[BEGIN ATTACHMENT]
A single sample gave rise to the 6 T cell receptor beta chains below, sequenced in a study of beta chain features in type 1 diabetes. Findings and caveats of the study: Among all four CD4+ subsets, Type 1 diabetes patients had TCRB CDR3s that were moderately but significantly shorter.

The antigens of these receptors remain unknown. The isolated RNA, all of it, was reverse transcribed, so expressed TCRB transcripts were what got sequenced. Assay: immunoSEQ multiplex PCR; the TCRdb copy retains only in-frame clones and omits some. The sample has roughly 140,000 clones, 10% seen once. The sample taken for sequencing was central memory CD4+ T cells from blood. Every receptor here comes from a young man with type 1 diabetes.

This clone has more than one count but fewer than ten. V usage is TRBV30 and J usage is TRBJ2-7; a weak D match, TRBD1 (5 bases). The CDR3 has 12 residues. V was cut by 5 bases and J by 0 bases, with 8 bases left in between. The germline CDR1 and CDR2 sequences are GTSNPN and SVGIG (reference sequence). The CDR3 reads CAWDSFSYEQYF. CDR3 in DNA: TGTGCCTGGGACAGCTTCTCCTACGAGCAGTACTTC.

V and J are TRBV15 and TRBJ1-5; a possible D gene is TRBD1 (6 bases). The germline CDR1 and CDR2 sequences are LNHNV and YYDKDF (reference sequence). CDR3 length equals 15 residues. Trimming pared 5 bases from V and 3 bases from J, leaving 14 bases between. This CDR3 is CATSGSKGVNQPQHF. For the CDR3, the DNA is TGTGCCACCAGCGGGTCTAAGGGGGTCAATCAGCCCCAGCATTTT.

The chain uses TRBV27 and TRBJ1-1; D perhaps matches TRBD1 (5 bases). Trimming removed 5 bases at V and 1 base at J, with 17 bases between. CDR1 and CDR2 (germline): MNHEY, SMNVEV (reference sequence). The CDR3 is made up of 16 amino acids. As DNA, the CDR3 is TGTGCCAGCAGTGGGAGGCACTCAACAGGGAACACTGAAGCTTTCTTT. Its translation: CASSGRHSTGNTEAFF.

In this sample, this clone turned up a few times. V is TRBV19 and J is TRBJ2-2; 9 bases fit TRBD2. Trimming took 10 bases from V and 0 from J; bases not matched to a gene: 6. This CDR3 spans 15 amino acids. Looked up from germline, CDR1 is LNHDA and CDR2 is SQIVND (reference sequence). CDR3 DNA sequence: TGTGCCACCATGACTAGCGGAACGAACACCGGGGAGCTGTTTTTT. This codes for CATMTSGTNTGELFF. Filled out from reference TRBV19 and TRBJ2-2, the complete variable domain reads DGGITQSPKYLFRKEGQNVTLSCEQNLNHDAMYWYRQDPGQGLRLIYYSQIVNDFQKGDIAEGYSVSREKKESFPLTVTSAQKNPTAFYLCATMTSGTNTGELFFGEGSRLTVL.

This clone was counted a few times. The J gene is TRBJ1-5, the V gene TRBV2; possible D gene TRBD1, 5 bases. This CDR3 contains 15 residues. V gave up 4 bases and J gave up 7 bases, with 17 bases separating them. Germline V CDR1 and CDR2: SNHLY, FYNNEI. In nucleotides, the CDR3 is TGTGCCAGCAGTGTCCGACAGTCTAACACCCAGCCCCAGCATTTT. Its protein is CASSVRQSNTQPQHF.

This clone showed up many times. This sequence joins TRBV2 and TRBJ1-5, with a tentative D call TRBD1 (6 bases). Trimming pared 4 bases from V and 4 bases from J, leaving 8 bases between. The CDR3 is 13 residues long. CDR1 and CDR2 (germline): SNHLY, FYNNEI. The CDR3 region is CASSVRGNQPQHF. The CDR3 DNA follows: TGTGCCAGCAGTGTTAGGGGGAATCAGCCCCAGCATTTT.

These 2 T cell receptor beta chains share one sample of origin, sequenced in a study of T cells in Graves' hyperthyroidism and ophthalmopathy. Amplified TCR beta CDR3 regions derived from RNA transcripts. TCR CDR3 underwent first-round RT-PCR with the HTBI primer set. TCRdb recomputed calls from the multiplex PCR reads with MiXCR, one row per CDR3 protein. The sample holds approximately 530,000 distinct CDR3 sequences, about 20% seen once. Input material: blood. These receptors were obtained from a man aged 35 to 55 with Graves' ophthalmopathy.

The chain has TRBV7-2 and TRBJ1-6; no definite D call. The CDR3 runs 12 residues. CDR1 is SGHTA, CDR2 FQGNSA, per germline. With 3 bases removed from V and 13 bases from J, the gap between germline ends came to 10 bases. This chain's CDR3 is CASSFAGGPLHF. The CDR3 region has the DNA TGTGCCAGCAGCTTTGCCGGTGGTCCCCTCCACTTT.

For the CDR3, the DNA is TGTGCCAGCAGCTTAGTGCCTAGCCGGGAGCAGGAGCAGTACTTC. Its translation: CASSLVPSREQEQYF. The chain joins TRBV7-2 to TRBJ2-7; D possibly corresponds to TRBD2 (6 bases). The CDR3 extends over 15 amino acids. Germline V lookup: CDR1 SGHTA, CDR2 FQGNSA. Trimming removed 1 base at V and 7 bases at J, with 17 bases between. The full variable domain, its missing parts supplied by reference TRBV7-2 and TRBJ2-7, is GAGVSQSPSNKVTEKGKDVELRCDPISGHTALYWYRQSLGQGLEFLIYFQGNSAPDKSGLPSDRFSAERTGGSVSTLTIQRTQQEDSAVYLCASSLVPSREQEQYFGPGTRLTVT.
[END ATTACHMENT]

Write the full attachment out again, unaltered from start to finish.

A single sample gave rise to the 6 T cell receptor beta chains below, sequenced in a study of beta chain features in type 1 diabetes. Findings and caveats of the study: Among all four CD4+ subsets, Type 1 diabetes patients had TCRB CDR3s that were moderately but significantly shorter.

The antigens of these receptors remain unknown. The isolated RNA, all of it, was reverse transcribed, so expressed TCRB transcripts were what got sequenced. Assay: immunoSEQ multiplex PCR; the TCRdb copy retains only in-frame clones and omits some. The sample has roughly 140,000 clones, 10% seen once. The sample taken for sequencing was central memory CD4+ T cells from blood. Every receptor here comes from a young man with type 1 diabetes.

This clone has more than one count but fewer than ten. V usage is TRBV30 and J usage is TRBJ2-7; a weak D match, TRBD1 (5 bases). The CDR3 has 12 residues. V was cut by 5 bases and J by 0 bases, with 8 bases left in between. The germline CDR1 and CDR2 sequences are GTSNPN and SVGIG (reference sequence). The CDR3 reads CAWDSFSYEQYF. CDR3 in DNA: TGTGCCTGGGACAGCTTCTCCTACGAGCAGTACTTC.

V and J are TRBV15 and TRBJ1-5; a possible D gene is TRBD1 (6 bases). The germline CDR1 and CDR2 sequences are LNHNV and YYDKDF (reference sequence). CDR3 length equals 15 residues. Trimming pared 5 bases from V and 3 bases from J, leaving 14 bases between. This CDR3 is CATSGSKGVNQPQHF. For the CDR3, the DNA is TGTGCCACCAGCGGGTCTAAGGGGGTCAATCAGCCCCAGCATTTT.

The chain uses TRBV27 and TRBJ1-1; D perhaps matches TRBD1 (5 bases). Trimming removed 5 bases at V and 1 base at J, with 17 bases between. CDR1 and CDR2 (germline): MNHEY, SMNVEV (reference sequence). The CDR3 is made up of 16 amino acids. As DNA, the CDR3 is TGTGCCAGCAGTGGGAGGCACTCAACAGGGAACACTGAAGCTTTCTTT. Its translation: CASSGRHSTGNTEAFF.

In this sample, this clone turned up a few times. V is TRBV19 and J is TRBJ2-2; 9 bases fit TRBD2. Trimming took 10 bases from V and 0 from J; bases not matched to a gene: 6. This CDR3 spans 15 amino acids. Looked up from germline, CDR1 is LNHDA and CDR2 is SQIVND (reference sequence). CDR3 DNA sequence: TGTGCCACCATGACTAGCGGAACGAACACCGGGGAGCTGTTTTTT. This codes for CATMTSGTNTGELFF. Filled out from reference TRBV19 and TRBJ2-2, the complete variable domain reads DGGITQSPKYLFRKEGQNVTLSCEQNLNHDAMYWYRQDPGQGLRLIYYSQIVNDFQKGDIAEGYSVSREKKESFPLTVTSAQKNPTAFYLCATMTSGTNTGELFFGEGSRLTVL.

This clone was counted a few times. The J gene is TRBJ1-5, the V gene TRBV2; possible D gene TRBD1, 5 bases. This CDR3 contains 15 residues. V gave up 4 bases and J gave up 7 bases, with 17 bases separating them. Germline V CDR1 and CDR2: SNHLY, FYNNEI. In nucleotides, the CDR3 is TGTGCCAGCAGTGTCCGACAGTCTAACACCCAGCCCCAGCATTTT. Its protein is CASSVRQSNTQPQHF.

This clone showed up many times. This sequence joins TRBV2 and TRBJ1-5, with a tentative D call TRBD1 (6 bases). Trimming pared 4 bases from V and 4 bases from J, leaving 8 bases between. The CDR3 is 13 residues long. CDR1 and CDR2 (germline): SNHLY, FYNNEI. The CDR3 region is CASSVRGNQPQHF. The CDR3 DNA follows: TGTGCCAGCAGTGTTAGGGGGAATCAGCCCCAGCATTTT.

These 2 T cell receptor beta chains share one sample of origin, sequenced in a study of T cells in Graves' hyperthyroidism and ophthalmopathy. Amplified TCR beta CDR3 regions derived from RNA transcripts. TCR CDR3 underwent first-round RT-PCR with the HTBI primer set. TCRdb recomputed calls from the multiplex PCR reads with MiXCR, one row per CDR3 protein. The sample holds approximately 530,000 distinct CDR3 sequences, about 20% seen once. Input material: blood. These receptors were obtained from a man aged 35 to 55 with Graves' ophthalmopathy.

The chain has TRBV7-2 and TRBJ1-6; no definite D call. The CDR3 runs 12 residues. CDR1 is SGHTA, CDR2 FQGNSA, per germline. With 3 bases removed from V and 13 bases from J, the gap between germline ends came to 10 bases. This chain's CDR3 is CASSFAGGPLHF. The CDR3 region has the DNA TGTGCCAGCAGCTTTGCCGGTGGTCCCCTCCACTTT.

For the CDR3, the DNA is TGTGCCAGCAGCTTAGTGCCTAGCCGGGAGCAGGAGCAGTACTTC. Its translation: CASSLVPSREQEQYF. The chain joins TRBV7-2 to TRBJ2-7; D possibly corresponds to TRBD2 (6 bases). The CDR3 extends over 15 amino acids. Germline V lookup: CDR1 SGHTA, CDR2 FQGNSA. Trimming removed 1 base at V and 7 bases at J, with 17 bases between. The full variable domain, its missing parts supplied by reference TRBV7-2 and TRBJ2-7, is GAGVSQSPSNKVTEKGKDVELRCDPISGHTALYWYRQSLGQGLEFLIYFQGNSAPDKSGLPSDRFSAERTGGSVSTLTIQRTQQEDSAVYLCASSLVPSREQEQYFGPGTRLTVT.